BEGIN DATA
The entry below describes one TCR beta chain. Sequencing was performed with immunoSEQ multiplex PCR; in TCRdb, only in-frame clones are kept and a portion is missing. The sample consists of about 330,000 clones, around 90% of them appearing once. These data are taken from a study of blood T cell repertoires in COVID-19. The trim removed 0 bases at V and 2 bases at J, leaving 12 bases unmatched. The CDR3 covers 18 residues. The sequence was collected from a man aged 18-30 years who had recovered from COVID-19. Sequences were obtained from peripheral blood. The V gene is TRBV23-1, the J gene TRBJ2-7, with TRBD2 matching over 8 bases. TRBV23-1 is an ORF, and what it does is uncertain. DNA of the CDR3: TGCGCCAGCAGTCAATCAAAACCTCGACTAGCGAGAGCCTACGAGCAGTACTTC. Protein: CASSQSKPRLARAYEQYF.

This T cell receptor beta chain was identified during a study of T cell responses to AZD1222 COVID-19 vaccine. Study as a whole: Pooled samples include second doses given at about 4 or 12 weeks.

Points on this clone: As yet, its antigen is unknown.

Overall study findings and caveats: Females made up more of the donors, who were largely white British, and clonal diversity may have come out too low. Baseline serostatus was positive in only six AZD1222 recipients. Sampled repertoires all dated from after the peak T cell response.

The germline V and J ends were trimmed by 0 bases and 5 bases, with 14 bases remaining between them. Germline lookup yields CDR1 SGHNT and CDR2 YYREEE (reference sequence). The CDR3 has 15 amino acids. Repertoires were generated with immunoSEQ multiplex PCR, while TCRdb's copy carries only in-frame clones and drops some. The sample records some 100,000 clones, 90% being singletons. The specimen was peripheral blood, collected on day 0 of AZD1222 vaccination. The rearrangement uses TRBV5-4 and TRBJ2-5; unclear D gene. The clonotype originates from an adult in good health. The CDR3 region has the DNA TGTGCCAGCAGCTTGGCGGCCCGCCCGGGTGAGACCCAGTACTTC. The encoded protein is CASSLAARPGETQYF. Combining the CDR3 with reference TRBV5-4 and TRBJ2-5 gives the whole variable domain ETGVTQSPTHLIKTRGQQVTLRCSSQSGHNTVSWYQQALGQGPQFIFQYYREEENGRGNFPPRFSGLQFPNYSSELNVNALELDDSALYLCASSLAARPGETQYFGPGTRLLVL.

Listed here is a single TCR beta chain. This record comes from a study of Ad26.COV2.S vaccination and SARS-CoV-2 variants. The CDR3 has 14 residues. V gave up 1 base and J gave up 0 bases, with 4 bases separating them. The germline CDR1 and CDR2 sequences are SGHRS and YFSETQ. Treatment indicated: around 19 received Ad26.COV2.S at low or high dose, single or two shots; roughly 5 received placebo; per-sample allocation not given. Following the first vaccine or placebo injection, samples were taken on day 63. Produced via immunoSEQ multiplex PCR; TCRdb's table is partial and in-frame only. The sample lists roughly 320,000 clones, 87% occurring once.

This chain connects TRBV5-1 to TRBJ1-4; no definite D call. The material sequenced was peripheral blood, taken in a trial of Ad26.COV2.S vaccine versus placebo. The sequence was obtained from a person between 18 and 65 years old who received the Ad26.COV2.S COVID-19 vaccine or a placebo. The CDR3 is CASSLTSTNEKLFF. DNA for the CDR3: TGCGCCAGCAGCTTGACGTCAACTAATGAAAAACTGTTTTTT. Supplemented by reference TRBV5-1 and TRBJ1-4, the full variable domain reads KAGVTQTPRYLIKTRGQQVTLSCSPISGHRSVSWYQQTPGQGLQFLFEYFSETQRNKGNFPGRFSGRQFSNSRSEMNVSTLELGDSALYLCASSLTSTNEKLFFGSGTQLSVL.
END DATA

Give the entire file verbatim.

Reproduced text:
The entry below describes one TCR beta chain. Sequencing was performed with immunoSEQ multiplex PCR; in TCRdb, only in-frame clones are kept and a portion is missing. The sample consists of about 330,000 clones, around 90% of them appearing once. These data are taken from a study of blood T cell repertoires in COVID-19. The trim removed 0 bases at V and 2 bases at J, leaving 12 bases unmatched. The CDR3 covers 18 residues. The sequence was collected from a man aged 18-30 years who had recovered from COVID-19. Sequences were obtained from peripheral blood. The V gene is TRBV23-1, the J gene TRBJ2-7, with TRBD2 matching over 8 bases. TRBV23-1 is an ORF, and what it does is uncertain. DNA of the CDR3: TGCGCCAGCAGTCAATCAAAACCTCGACTAGCGAGAGCCTACGAGCAGTACTTC. Protein: CASSQSKPRLARAYEQYF.

This T cell receptor beta chain was identified during a study of T cell responses to AZD1222 COVID-19 vaccine. Study as a whole: Pooled samples include second doses given at about 4 or 12 weeks.

Points on this clone: As yet, its antigen is unknown.

Overall study findings and caveats: Females made up more of the donors, who were largely white British, and clonal diversity may have come out too low. Baseline serostatus was positive in only six AZD1222 recipients. Sampled repertoires all dated from after the peak T cell response.

The germline V and J ends were trimmed by 0 bases and 5 bases, with 14 bases remaining between them. Germline lookup yields CDR1 SGHNT and CDR2 YYREEE (reference sequence). The CDR3 has 15 amino acids. Repertoires were generated with immunoSEQ multiplex PCR, while TCRdb's copy carries only in-frame clones and drops some. The sample records some 100,000 clones, 90% being singletons. The specimen was peripheral blood, collected on day 0 of AZD1222 vaccination. The rearrangement uses TRBV5-4 and TRBJ2-5; unclear D gene. The clonotype originates from an adult in good health. The CDR3 region has the DNA TGTGCCAGCAGCTTGGCGGCCCGCCCGGGTGAGACCCAGTACTTC. The encoded protein is CASSLAARPGETQYF. Combining the CDR3 with reference TRBV5-4 and TRBJ2-5 gives the whole variable domain ETGVTQSPTHLIKTRGQQVTLRCSSQSGHNTVSWYQQALGQGPQFIFQYYREEENGRGNFPPRFSGLQFPNYSSELNVNALELDDSALYLCASSLAARPGETQYFGPGTRLLVL.

Listed here is a single TCR beta chain. This record comes from a study of Ad26.COV2.S vaccination and SARS-CoV-2 variants. The CDR3 has 14 residues. V gave up 1 base and J gave up 0 bases, with 4 bases separating them. The germline CDR1 and CDR2 sequences are SGHRS and YFSETQ. Treatment indicated: around 19 received Ad26.COV2.S at low or high dose, single or two shots; roughly 5 received placebo; per-sample allocation not given. Following the first vaccine or placebo injection, samples were taken on day 63. Produced via immunoSEQ multiplex PCR; TCRdb's table is partial and in-frame only. The sample lists roughly 320,000 clones, 87% occurring once.

This chain connects TRBV5-1 to TRBJ1-4; no definite D call. The material sequenced was peripheral blood, taken in a trial of Ad26.COV2.S vaccine versus placebo. The sequence was obtained from a person between 18 and 65 years old who received the Ad26.COV2.S COVID-19 vaccine or a placebo. The CDR3 is CASSLTSTNEKLFF. DNA for the CDR3: TGCGCCAGCAGCTTGACGTCAACTAATGAAAAACTGTTTTTT. Supplemented by reference TRBV5-1 and TRBJ1-4, the full variable domain reads KAGVTQTPRYLIKTRGQQVTLSCSPISGHRSVSWYQQTPGQGLQFLFEYFSETQRNKGNFPGRFSGRQFSNSRSEMNVSTLELGDSALYLCASSLTSTNEKLFFGSGTQLSVL.